A horrified look slowly came over Commander Shelby's face.

Admiral Hanson and Commander Shelby walked to the center of the room where everyone would have a good view of them. Shelby then called for our attention, saying that Admiral Hanson had some news for us.

It was news we least wanted to hear.

"Two days ago," began Admiral Hanson, "the New Providence colony was attacked without warning. Sensor logs from the colony indicate that the aggressor was a gigantic, cuboid ship that blocked out the sun. The last report stated that the colony had been locked onto by some kind of tractor beam. After that, we have no information."

The grim look across the Admiral's usually pleasant features spoke volumes. He said that there was no way to be certain, but everyone in the room knew it had all the earmarks of a Borg attack.

So, they were here. Two years earlier than Starfleet's initial prediction. And we had only begun to scratch the surface of how to defend ourselves against them. There were no two ways about it; we simply were not ready.

"The Enterprise has already begun an investigation at New Providence," the Admiral went on to say. "Commander Shelby and I will be leaving at once to rendezvous with them, and we will be relaying any new data we can find back to you. That is all."

With those last few words, Admiral Hanson strode out of the research area.

For a moment or two afterwards, we all sat there in dumbfounded silence. It only seemed like yesterday that we'd discovered the radiation footprint and really begun to make progress towards finding a solution. And now this. A quick glance around the room, and I could feel the sense of defeat literally permeate the air.

Commander Shelby finally broke the silence. "There may still be hope," she said. "Now that we have an actual Borg attack to study, we could learn the invaluable facts that we need to overcome them."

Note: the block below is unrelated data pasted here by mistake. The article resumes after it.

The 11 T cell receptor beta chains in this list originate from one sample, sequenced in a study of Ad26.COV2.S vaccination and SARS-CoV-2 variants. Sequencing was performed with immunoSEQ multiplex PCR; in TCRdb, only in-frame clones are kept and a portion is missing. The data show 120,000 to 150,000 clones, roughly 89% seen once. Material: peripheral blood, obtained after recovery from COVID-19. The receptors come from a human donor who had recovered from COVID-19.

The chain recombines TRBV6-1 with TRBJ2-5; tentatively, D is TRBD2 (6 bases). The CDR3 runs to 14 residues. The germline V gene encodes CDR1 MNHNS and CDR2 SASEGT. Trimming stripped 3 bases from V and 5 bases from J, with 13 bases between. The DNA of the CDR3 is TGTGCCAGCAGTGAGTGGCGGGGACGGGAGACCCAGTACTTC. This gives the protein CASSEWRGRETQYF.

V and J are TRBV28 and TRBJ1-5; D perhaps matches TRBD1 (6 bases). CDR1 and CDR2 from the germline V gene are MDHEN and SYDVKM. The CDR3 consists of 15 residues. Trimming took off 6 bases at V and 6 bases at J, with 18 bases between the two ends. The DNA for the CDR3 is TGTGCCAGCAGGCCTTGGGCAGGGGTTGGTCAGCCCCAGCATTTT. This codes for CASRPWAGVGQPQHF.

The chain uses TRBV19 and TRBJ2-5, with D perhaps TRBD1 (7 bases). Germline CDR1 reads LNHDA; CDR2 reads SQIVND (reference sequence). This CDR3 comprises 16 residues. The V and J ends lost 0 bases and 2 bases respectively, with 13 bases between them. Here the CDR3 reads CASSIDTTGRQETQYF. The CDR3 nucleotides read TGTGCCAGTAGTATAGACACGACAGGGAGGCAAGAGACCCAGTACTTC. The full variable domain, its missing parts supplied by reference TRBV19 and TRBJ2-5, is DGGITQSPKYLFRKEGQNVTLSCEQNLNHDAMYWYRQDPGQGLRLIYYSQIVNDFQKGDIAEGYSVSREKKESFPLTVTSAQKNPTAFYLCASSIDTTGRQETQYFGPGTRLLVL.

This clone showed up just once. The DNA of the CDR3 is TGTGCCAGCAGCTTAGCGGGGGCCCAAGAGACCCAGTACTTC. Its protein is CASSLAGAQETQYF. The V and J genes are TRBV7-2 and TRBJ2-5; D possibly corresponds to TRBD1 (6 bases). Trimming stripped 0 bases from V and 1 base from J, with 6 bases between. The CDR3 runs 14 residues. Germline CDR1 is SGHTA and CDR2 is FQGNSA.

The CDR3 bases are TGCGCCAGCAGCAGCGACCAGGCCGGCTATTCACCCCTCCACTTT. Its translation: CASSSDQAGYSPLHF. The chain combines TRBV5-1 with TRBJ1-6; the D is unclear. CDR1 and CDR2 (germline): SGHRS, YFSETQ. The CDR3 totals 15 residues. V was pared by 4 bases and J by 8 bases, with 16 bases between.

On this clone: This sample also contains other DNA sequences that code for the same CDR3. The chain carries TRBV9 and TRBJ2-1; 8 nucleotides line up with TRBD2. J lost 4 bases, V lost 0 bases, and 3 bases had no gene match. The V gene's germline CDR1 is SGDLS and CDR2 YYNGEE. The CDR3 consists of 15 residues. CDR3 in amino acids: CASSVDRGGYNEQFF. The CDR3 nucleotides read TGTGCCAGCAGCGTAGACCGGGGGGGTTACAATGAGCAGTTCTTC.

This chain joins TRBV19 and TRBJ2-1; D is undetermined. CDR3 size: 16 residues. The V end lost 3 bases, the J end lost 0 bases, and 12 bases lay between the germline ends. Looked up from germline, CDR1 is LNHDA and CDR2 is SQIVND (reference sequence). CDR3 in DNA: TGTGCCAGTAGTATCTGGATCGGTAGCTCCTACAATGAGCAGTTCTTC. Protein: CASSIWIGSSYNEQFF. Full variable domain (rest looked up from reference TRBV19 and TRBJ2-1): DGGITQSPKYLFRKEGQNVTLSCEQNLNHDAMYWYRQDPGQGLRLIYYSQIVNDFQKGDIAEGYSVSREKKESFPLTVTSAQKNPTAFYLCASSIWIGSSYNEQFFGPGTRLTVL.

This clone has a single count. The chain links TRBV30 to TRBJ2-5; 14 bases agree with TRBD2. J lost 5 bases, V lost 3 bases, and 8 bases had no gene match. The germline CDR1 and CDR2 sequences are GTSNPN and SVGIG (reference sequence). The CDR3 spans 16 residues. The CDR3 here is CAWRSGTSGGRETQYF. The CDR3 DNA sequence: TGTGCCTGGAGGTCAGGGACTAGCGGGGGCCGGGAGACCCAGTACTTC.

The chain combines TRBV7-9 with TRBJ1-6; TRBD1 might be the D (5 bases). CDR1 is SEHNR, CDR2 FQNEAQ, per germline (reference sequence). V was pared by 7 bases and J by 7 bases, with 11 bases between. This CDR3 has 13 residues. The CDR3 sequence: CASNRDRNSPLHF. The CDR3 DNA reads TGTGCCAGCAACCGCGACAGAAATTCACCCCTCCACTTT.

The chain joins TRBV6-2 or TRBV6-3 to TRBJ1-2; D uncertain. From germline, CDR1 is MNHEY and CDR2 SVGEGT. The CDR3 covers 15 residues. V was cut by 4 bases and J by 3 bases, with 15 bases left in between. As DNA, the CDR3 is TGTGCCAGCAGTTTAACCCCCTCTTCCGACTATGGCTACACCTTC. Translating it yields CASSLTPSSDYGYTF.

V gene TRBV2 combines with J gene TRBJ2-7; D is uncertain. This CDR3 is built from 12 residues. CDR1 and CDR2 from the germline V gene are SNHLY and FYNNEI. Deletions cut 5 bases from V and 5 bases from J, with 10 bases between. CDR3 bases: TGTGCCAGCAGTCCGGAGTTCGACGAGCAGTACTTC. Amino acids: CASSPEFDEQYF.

"What use is it, Commander?" a voice called out. "Let's face facts, it's finished."

"No, it's not!" Commander Shelby said sternly. "It's not over until either the Borg or we come out on top. And I mean for us to be the victors!"

Commander Shelby then brushed back to one of the other officers, a coffee-skinned, Terran female. "Jeffries, I want you to carry on experimenting with the warp funnel. There may be something we can use in that."

Then, she came back over to me. "Y'Vrn, see what else you can find out about that radiation footprint. There's still more to that than we realize."

Finally, she turned to address the group. "Above all, don't give up hope! I'll be coordinating my findings with all of you back here. We may still have a chance to beat them, and if anyone can find the solution... I know all of you can."

I don't recall if there were actually tears welling up in her eyes, but I do remember that that was the first time that Lieutenant Commander Shelby had ever expressed any emotion for the rest of us. I can't speak for the others who were in the room at that moment, but I know it made me feel very good.

Commander Shelby then headed for the main doors. As they parted open to allow her access to the outside corridor, she turned back to face us once again. A smile wormed its way across her face.

"I know you can do it," she said softly. "You're the best."